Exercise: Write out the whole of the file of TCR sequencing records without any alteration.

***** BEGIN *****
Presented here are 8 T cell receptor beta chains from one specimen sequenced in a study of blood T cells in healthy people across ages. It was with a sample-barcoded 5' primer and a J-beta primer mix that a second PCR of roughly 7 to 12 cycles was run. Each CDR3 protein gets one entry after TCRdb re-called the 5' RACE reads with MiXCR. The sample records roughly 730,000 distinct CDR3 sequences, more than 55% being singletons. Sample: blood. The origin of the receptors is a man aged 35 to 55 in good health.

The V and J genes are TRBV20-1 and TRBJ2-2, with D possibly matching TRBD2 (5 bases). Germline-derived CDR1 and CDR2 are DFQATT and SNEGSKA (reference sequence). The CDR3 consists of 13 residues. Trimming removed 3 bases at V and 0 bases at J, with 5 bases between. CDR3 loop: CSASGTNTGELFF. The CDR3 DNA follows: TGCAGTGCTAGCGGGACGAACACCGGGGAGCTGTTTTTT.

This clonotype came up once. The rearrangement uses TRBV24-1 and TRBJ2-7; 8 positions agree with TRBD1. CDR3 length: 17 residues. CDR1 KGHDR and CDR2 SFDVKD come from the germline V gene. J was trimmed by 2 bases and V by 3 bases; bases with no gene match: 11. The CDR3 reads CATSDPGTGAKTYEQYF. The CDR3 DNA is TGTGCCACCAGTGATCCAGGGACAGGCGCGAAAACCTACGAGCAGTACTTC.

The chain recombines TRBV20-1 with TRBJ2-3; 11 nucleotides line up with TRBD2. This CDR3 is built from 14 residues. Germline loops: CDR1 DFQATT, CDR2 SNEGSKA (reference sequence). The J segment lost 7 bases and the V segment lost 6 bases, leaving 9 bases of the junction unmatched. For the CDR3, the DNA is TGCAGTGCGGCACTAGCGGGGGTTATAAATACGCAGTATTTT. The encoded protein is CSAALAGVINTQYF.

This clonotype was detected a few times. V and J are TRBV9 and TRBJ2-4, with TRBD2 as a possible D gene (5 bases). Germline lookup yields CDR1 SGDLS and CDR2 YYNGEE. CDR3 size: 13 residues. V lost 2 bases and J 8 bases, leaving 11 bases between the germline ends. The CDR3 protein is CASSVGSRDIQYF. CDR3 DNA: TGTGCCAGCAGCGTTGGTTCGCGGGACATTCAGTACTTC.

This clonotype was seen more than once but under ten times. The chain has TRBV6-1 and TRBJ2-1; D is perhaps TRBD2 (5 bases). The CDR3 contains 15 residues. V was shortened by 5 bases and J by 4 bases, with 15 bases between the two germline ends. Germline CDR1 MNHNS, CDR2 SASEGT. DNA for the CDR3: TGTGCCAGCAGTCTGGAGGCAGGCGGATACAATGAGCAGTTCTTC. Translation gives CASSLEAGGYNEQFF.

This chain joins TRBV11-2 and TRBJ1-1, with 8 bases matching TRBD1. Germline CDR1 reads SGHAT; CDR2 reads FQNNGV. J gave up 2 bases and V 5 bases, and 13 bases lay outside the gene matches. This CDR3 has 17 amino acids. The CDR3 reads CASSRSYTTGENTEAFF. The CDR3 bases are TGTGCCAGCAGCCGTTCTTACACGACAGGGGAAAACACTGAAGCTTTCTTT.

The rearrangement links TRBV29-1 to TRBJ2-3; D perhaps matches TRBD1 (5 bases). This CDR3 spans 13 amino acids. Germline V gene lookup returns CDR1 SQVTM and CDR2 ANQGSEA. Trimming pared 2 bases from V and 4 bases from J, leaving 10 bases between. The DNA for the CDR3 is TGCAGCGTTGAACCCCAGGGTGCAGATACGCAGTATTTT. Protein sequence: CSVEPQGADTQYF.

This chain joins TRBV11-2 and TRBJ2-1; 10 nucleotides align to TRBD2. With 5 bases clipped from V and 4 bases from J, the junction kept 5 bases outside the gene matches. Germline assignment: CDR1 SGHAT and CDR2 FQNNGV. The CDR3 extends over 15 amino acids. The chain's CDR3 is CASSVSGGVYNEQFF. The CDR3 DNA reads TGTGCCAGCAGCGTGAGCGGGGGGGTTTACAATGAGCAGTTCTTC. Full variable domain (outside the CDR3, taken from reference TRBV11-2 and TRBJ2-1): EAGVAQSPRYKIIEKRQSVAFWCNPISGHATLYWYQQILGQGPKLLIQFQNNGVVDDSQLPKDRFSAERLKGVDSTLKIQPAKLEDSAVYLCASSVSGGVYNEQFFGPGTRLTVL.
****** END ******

Presented here are 8 T cell receptor beta chains from one specimen sequenced in a study of blood T cells in healthy people across ages. It was with a sample-barcoded 5' primer and a J-beta primer mix that a second PCR of roughly 7 to 12 cycles was run. Each CDR3 protein gets one entry after TCRdb re-called the 5' RACE reads with MiXCR. The sample records roughly 730,000 distinct CDR3 sequences, more than 55% being singletons. Sample: blood. The origin of the receptors is a man aged 35 to 55 in good health.

The V and J genes are TRBV20-1 and TRBJ2-2, with D possibly matching TRBD2 (5 bases). Germline-derived CDR1 and CDR2 are DFQATT and SNEGSKA (reference sequence). The CDR3 consists of 13 residues. Trimming removed 3 bases at V and 0 bases at J, with 5 bases between. CDR3 loop: CSASGTNTGELFF. The CDR3 DNA follows: TGCAGTGCTAGCGGGACGAACACCGGGGAGCTGTTTTTT.

This clonotype came up once. The rearrangement uses TRBV24-1 and TRBJ2-7; 8 positions agree with TRBD1. CDR3 length: 17 residues. CDR1 KGHDR and CDR2 SFDVKD come from the germline V gene. J was trimmed by 2 bases and V by 3 bases; bases with no gene match: 11. The CDR3 reads CATSDPGTGAKTYEQYF. The CDR3 DNA is TGTGCCACCAGTGATCCAGGGACAGGCGCGAAAACCTACGAGCAGTACTTC.

The chain recombines TRBV20-1 with TRBJ2-3; 11 nucleotides line up with TRBD2. This CDR3 is built from 14 residues. Germline loops: CDR1 DFQATT, CDR2 SNEGSKA (reference sequence). The J segment lost 7 bases and the V segment lost 6 bases, leaving 9 bases of the junction unmatched. For the CDR3, the DNA is TGCAGTGCGGCACTAGCGGGGGTTATAAATACGCAGTATTTT. The encoded protein is CSAALAGVINTQYF.

This clonotype was detected a few times. V and J are TRBV9 and TRBJ2-4, with TRBD2 as a possible D gene (5 bases). Germline lookup yields CDR1 SGDLS and CDR2 YYNGEE. CDR3 size: 13 residues. V lost 2 bases and J 8 bases, leaving 11 bases between the germline ends. The CDR3 protein is CASSVGSRDIQYF. CDR3 DNA: TGTGCCAGCAGCGTTGGTTCGCGGGACATTCAGTACTTC.

This clonotype was seen more than once but under ten times. The chain has TRBV6-1 and TRBJ2-1; D is perhaps TRBD2 (5 bases). The CDR3 contains 15 residues. V was shortened by 5 bases and J by 4 bases, with 15 bases between the two germline ends. Germline CDR1 MNHNS, CDR2 SASEGT. DNA for the CDR3: TGTGCCAGCAGTCTGGAGGCAGGCGGATACAATGAGCAGTTCTTC. Translation gives CASSLEAGGYNEQFF.

This chain joins TRBV11-2 and TRBJ1-1, with 8 bases matching TRBD1. Germline CDR1 reads SGHAT; CDR2 reads FQNNGV. J gave up 2 bases and V 5 bases, and 13 bases lay outside the gene matches. This CDR3 has 17 amino acids. The CDR3 reads CASSRSYTTGENTEAFF. The CDR3 bases are TGTGCCAGCAGCCGTTCTTACACGACAGGGGAAAACACTGAAGCTTTCTTT.

The rearrangement links TRBV29-1 to TRBJ2-3; D perhaps matches TRBD1 (5 bases). This CDR3 spans 13 amino acids. Germline V gene lookup returns CDR1 SQVTM and CDR2 ANQGSEA. Trimming pared 2 bases from V and 4 bases from J, leaving 10 bases between. The DNA for the CDR3 is TGCAGCGTTGAACCCCAGGGTGCAGATACGCAGTATTTT. Protein sequence: CSVEPQGADTQYF.

This chain joins TRBV11-2 and TRBJ2-1; 10 nucleotides align to TRBD2. With 5 bases clipped from V and 4 bases from J, the junction kept 5 bases outside the gene matches. Germline assignment: CDR1 SGHAT and CDR2 FQNNGV. The CDR3 extends over 15 amino acids. The chain's CDR3 is CASSVSGGVYNEQFF. The CDR3 DNA reads TGTGCCAGCAGCGTGAGCGGGGGGGTTTACAATGAGCAGTTCTTC. Full variable domain (outside the CDR3, taken from reference TRBV11-2 and TRBJ2-1): EAGVAQSPRYKIIEKRQSVAFWCNPISGHATLYWYQQILGQGPKLLIQFQNNGVVDDSQLPKDRFSAERLKGVDSTLKIQPAKLEDSAVYLCASSVSGGVYNEQFFGPGTRLTVL.